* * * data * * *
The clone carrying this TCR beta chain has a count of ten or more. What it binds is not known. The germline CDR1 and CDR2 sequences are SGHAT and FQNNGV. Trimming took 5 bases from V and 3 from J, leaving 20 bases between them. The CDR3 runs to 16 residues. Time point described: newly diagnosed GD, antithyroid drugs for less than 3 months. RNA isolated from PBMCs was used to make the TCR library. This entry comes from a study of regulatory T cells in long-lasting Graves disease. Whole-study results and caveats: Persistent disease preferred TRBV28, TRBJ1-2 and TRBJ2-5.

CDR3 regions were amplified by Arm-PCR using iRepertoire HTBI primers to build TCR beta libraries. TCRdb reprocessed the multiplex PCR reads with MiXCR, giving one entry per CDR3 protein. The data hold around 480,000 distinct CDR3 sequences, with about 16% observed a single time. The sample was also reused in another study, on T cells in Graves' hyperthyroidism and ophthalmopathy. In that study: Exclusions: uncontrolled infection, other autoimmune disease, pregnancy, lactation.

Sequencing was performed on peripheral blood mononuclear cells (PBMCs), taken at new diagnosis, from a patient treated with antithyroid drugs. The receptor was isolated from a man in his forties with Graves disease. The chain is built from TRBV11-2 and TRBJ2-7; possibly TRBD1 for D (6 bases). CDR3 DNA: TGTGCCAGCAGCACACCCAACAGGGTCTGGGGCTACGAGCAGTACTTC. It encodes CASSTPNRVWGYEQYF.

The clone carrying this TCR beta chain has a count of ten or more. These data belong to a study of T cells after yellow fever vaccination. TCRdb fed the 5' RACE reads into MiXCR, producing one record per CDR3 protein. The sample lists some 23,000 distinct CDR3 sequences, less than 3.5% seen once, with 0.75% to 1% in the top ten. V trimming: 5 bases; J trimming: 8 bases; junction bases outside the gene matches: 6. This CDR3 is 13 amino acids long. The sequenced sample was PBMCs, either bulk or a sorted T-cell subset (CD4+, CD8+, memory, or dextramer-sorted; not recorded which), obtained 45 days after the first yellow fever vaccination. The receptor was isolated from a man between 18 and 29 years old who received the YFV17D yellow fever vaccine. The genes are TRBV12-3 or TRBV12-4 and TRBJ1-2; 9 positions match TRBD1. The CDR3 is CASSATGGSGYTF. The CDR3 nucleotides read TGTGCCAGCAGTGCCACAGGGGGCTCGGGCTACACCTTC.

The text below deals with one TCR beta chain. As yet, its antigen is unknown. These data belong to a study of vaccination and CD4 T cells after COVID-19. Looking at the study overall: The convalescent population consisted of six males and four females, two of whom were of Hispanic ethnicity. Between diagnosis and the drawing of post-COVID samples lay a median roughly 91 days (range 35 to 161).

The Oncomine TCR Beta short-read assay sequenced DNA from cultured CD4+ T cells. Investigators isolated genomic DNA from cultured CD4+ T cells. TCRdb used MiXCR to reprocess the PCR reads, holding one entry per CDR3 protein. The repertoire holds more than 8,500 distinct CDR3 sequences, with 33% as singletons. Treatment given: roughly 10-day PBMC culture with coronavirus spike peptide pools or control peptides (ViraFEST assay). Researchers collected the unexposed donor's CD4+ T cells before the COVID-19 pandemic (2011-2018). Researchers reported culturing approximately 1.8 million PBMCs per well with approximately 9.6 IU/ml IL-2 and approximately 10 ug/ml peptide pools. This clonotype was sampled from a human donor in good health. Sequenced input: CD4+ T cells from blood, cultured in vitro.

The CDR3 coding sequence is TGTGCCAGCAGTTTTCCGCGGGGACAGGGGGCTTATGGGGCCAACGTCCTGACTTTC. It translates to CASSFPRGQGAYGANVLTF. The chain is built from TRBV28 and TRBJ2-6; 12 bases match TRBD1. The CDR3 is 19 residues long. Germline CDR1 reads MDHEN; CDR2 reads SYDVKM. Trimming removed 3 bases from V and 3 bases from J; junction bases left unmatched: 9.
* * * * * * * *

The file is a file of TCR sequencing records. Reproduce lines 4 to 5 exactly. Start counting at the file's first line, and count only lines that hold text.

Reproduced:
The clone carrying this TCR beta chain has a count of ten or more. These data belong to a study of T cells after yellow fever vaccination. TCRdb fed the 5' RACE reads into MiXCR, producing one record per CDR3 protein. The sample lists some 23,000 distinct CDR3 sequences, less than 3.5% seen once, with 0.75% to 1% in the top ten. V trimming: 5 bases; J trimming: 8 bases; junction bases outside the gene matches: 6. This CDR3 is 13 amino acids long. The sequenced sample was PBMCs, either bulk or a sorted T-cell subset (CD4+, CD8+, memory, or dextramer-sorted; not recorded which), obtained 45 days after the first yellow fever vaccination. The receptor was isolated from a man between 18 and 29 years old who received the YFV17D yellow fever vaccine. The genes are TRBV12-3 or TRBV12-4 and TRBJ1-2; 9 positions match TRBD1. The CDR3 is CASSATGGSGYTF. The CDR3 nucleotides read TGTGCCAGCAGTGCCACAGGGGGCTCGGGCTACACCTTC.

The text below deals with one TCR beta chain. As yet, its antigen is unknown. These data belong to a study of vaccination and CD4 T cells after COVID-19. Looking at the study overall: The convalescent population consisted of six males and four females, two of whom were of Hispanic ethnicity. Between diagnosis and the drawing of post-COVID samples lay a median roughly 91 days (range 35 to 161).